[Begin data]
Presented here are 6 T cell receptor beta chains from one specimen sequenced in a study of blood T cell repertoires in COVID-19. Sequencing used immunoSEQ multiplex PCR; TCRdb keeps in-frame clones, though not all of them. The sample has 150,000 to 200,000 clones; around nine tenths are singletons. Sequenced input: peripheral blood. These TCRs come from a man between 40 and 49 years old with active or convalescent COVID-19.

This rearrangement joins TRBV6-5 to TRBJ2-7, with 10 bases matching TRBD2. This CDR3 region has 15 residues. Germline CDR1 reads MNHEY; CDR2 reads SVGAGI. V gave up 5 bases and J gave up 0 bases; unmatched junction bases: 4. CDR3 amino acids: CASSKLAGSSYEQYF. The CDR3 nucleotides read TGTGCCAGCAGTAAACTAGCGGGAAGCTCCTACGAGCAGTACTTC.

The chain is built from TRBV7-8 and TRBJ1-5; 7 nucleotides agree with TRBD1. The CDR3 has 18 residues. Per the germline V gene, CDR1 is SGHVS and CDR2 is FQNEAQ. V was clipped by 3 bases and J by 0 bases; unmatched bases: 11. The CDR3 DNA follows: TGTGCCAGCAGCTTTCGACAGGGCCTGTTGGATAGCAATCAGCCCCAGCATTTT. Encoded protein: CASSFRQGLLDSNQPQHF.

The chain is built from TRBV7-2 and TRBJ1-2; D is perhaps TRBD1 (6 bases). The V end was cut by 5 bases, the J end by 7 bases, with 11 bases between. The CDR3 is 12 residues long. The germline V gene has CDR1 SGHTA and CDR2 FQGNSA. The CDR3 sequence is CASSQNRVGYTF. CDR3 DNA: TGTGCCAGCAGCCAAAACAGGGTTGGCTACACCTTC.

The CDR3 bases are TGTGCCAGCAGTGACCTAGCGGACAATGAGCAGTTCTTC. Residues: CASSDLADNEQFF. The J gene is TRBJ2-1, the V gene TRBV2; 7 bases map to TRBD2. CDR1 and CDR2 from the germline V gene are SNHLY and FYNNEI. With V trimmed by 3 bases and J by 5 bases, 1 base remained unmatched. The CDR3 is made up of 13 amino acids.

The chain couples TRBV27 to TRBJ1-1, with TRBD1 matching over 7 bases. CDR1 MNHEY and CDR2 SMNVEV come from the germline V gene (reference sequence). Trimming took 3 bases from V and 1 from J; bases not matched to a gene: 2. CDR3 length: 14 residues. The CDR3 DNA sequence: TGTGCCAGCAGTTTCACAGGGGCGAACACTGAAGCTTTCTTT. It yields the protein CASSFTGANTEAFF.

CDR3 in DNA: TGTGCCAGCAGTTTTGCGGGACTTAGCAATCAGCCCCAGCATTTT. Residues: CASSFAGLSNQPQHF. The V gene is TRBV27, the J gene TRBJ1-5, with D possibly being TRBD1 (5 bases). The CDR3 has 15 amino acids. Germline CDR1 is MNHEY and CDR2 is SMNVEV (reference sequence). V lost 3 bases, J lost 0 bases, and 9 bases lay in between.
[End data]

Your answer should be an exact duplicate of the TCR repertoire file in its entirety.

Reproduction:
Presented here are 6 T cell receptor beta chains from one specimen sequenced in a study of blood T cell repertoires in COVID-19. Sequencing used immunoSEQ multiplex PCR; TCRdb keeps in-frame clones, though not all of them. The sample has 150,000 to 200,000 clones; around nine tenths are singletons. Sequenced input: peripheral blood. These TCRs come from a man between 40 and 49 years old with active or convalescent COVID-19.

This rearrangement joins TRBV6-5 to TRBJ2-7, with 10 bases matching TRBD2. This CDR3 region has 15 residues. Germline CDR1 reads MNHEY; CDR2 reads SVGAGI. V gave up 5 bases and J gave up 0 bases; unmatched junction bases: 4. CDR3 amino acids: CASSKLAGSSYEQYF. The CDR3 nucleotides read TGTGCCAGCAGTAAACTAGCGGGAAGCTCCTACGAGCAGTACTTC.

The chain is built from TRBV7-8 and TRBJ1-5; 7 nucleotides agree with TRBD1. The CDR3 has 18 residues. Per the germline V gene, CDR1 is SGHVS and CDR2 is FQNEAQ. V was clipped by 3 bases and J by 0 bases; unmatched bases: 11. The CDR3 DNA follows: TGTGCCAGCAGCTTTCGACAGGGCCTGTTGGATAGCAATCAGCCCCAGCATTTT. Encoded protein: CASSFRQGLLDSNQPQHF.

The chain is built from TRBV7-2 and TRBJ1-2; D is perhaps TRBD1 (6 bases). The V end was cut by 5 bases, the J end by 7 bases, with 11 bases between. The CDR3 is 12 residues long. The germline V gene has CDR1 SGHTA and CDR2 FQGNSA. The CDR3 sequence is CASSQNRVGYTF. CDR3 DNA: TGTGCCAGCAGCCAAAACAGGGTTGGCTACACCTTC.

The CDR3 bases are TGTGCCAGCAGTGACCTAGCGGACAATGAGCAGTTCTTC. Residues: CASSDLADNEQFF. The J gene is TRBJ2-1, the V gene TRBV2; 7 bases map to TRBD2. CDR1 and CDR2 from the germline V gene are SNHLY and FYNNEI. With V trimmed by 3 bases and J by 5 bases, 1 base remained unmatched. The CDR3 is made up of 13 amino acids.

The chain couples TRBV27 to TRBJ1-1, with TRBD1 matching over 7 bases. CDR1 MNHEY and CDR2 SMNVEV come from the germline V gene (reference sequence). Trimming took 3 bases from V and 1 from J; bases not matched to a gene: 2. CDR3 length: 14 residues. The CDR3 DNA sequence: TGTGCCAGCAGTTTCACAGGGGCGAACACTGAAGCTTTCTTT. It yields the protein CASSFTGANTEAFF.

CDR3 in DNA: TGTGCCAGCAGTTTTGCGGGACTTAGCAATCAGCCCCAGCATTTT. Residues: CASSFAGLSNQPQHF. The V gene is TRBV27, the J gene TRBJ1-5, with D possibly being TRBD1 (5 bases). The CDR3 has 15 amino acids. Germline CDR1 is MNHEY and CDR2 is SMNVEV (reference sequence). V lost 3 bases, J lost 0 bases, and 9 bases lay in between.